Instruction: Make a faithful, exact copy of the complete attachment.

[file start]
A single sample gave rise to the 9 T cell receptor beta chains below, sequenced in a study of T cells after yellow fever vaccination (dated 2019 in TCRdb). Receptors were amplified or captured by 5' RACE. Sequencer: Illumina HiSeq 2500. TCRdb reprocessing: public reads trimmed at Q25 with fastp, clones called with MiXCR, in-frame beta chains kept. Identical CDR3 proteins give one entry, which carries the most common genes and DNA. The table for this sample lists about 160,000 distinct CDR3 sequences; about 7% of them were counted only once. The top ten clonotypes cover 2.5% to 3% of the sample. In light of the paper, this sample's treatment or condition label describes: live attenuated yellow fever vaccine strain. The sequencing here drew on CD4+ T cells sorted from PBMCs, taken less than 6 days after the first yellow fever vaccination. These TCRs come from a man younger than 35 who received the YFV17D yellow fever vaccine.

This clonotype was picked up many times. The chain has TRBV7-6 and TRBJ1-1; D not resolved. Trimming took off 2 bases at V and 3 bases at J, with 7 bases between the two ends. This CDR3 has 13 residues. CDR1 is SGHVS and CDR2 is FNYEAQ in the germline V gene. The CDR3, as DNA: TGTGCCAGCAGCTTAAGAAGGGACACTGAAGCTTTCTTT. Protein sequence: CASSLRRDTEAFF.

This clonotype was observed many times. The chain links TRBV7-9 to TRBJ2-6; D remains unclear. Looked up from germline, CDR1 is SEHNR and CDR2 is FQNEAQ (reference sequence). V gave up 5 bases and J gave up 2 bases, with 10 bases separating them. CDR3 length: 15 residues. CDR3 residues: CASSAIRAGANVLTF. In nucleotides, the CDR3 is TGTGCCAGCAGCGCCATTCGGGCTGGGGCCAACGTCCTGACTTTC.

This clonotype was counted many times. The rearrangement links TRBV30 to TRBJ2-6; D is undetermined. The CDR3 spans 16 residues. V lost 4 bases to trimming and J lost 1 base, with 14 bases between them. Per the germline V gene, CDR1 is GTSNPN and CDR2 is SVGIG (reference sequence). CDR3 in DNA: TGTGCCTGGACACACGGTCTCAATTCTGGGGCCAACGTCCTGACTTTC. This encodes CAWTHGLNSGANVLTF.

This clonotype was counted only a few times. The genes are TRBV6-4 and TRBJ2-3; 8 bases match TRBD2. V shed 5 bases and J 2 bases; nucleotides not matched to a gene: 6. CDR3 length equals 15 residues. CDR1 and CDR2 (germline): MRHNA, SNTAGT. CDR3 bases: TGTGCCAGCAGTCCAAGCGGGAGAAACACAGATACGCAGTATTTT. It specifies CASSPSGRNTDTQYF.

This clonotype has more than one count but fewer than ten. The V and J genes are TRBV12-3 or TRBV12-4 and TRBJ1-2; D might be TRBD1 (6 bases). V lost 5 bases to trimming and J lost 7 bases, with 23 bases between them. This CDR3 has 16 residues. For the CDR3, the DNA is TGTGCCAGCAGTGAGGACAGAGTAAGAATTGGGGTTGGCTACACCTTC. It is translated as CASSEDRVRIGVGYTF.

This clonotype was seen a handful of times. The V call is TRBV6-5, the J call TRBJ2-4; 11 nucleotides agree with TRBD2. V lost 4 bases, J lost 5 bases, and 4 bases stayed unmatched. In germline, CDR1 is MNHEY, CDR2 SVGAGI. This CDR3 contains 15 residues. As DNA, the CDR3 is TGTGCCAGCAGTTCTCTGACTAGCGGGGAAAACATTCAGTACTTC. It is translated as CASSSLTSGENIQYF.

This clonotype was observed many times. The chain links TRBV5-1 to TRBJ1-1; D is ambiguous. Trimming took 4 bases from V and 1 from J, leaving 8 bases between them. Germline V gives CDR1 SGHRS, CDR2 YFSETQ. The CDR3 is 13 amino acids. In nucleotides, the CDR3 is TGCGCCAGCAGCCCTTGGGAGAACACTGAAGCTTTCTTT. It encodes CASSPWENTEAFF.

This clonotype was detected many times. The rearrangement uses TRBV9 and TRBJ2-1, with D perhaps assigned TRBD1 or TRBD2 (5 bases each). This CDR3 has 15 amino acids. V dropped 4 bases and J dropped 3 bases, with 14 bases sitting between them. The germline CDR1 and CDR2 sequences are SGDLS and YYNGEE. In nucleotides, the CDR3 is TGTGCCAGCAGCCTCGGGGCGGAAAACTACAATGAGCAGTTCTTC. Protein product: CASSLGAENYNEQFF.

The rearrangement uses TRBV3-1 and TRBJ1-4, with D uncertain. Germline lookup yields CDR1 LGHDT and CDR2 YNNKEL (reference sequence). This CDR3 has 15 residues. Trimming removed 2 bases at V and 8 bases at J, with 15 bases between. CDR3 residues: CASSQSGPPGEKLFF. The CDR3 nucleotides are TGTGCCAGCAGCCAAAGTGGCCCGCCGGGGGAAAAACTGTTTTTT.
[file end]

A single sample gave rise to the 9 T cell receptor beta chains below, sequenced in a study of T cells after yellow fever vaccination (dated 2019 in TCRdb). Receptors were amplified or captured by 5' RACE. Sequencer: Illumina HiSeq 2500. TCRdb reprocessing: public reads trimmed at Q25 with fastp, clones called with MiXCR, in-frame beta chains kept. Identical CDR3 proteins give one entry, which carries the most common genes and DNA. The table for this sample lists about 160,000 distinct CDR3 sequences; about 7% of them were counted only once. The top ten clonotypes cover 2.5% to 3% of the sample. In light of the paper, this sample's treatment or condition label describes: live attenuated yellow fever vaccine strain. The sequencing here drew on CD4+ T cells sorted from PBMCs, taken less than 6 days after the first yellow fever vaccination. These TCRs come from a man younger than 35 who received the YFV17D yellow fever vaccine.

This clonotype was picked up many times. The chain has TRBV7-6 and TRBJ1-1; D not resolved. Trimming took off 2 bases at V and 3 bases at J, with 7 bases between the two ends. This CDR3 has 13 residues. CDR1 is SGHVS and CDR2 is FNYEAQ in the germline V gene. The CDR3, as DNA: TGTGCCAGCAGCTTAAGAAGGGACACTGAAGCTTTCTTT. Protein sequence: CASSLRRDTEAFF.

This clonotype was observed many times. The chain links TRBV7-9 to TRBJ2-6; D remains unclear. Looked up from germline, CDR1 is SEHNR and CDR2 is FQNEAQ (reference sequence). V gave up 5 bases and J gave up 2 bases, with 10 bases separating them. CDR3 length: 15 residues. CDR3 residues: CASSAIRAGANVLTF. In nucleotides, the CDR3 is TGTGCCAGCAGCGCCATTCGGGCTGGGGCCAACGTCCTGACTTTC.

This clonotype was counted many times. The rearrangement links TRBV30 to TRBJ2-6; D is undetermined. The CDR3 spans 16 residues. V lost 4 bases to trimming and J lost 1 base, with 14 bases between them. Per the germline V gene, CDR1 is GTSNPN and CDR2 is SVGIG (reference sequence). CDR3 in DNA: TGTGCCTGGACACACGGTCTCAATTCTGGGGCCAACGTCCTGACTTTC. This encodes CAWTHGLNSGANVLTF.

This clonotype was counted only a few times. The genes are TRBV6-4 and TRBJ2-3; 8 bases match TRBD2. V shed 5 bases and J 2 bases; nucleotides not matched to a gene: 6. CDR3 length equals 15 residues. CDR1 and CDR2 (germline): MRHNA, SNTAGT. CDR3 bases: TGTGCCAGCAGTCCAAGCGGGAGAAACACAGATACGCAGTATTTT. It specifies CASSPSGRNTDTQYF.

This clonotype has more than one count but fewer than ten. The V and J genes are TRBV12-3 or TRBV12-4 and TRBJ1-2; D might be TRBD1 (6 bases). V lost 5 bases to trimming and J lost 7 bases, with 23 bases between them. This CDR3 has 16 residues. For the CDR3, the DNA is TGTGCCAGCAGTGAGGACAGAGTAAGAATTGGGGTTGGCTACACCTTC. It is translated as CASSEDRVRIGVGYTF.

This clonotype was seen a handful of times. The V call is TRBV6-5, the J call TRBJ2-4; 11 nucleotides agree with TRBD2. V lost 4 bases, J lost 5 bases, and 4 bases stayed unmatched. In germline, CDR1 is MNHEY, CDR2 SVGAGI. This CDR3 contains 15 residues. As DNA, the CDR3 is TGTGCCAGCAGTTCTCTGACTAGCGGGGAAAACATTCAGTACTTC. It is translated as CASSSLTSGENIQYF.

This clonotype was observed many times. The chain links TRBV5-1 to TRBJ1-1; D is ambiguous. Trimming took 4 bases from V and 1 from J, leaving 8 bases between them. Germline V gives CDR1 SGHRS, CDR2 YFSETQ. The CDR3 is 13 amino acids. In nucleotides, the CDR3 is TGCGCCAGCAGCCCTTGGGAGAACACTGAAGCTTTCTTT. It encodes CASSPWENTEAFF.

This clonotype was detected many times. The rearrangement uses TRBV9 and TRBJ2-1, with D perhaps assigned TRBD1 or TRBD2 (5 bases each). This CDR3 has 15 amino acids. V dropped 4 bases and J dropped 3 bases, with 14 bases sitting between them. The germline CDR1 and CDR2 sequences are SGDLS and YYNGEE. In nucleotides, the CDR3 is TGTGCCAGCAGCCTCGGGGCGGAAAACTACAATGAGCAGTTCTTC. Protein product: CASSLGAENYNEQFF.

The rearrangement uses TRBV3-1 and TRBJ1-4, with D uncertain. Germline lookup yields CDR1 LGHDT and CDR2 YNNKEL (reference sequence). This CDR3 has 15 residues. Trimming removed 2 bases at V and 8 bases at J, with 15 bases between. CDR3 residues: CASSQSGPPGEKLFF. The CDR3 nucleotides are TGTGCCAGCAGCCAAAGTGGCCCGCCGGGGGAAAAACTGTTTTTT.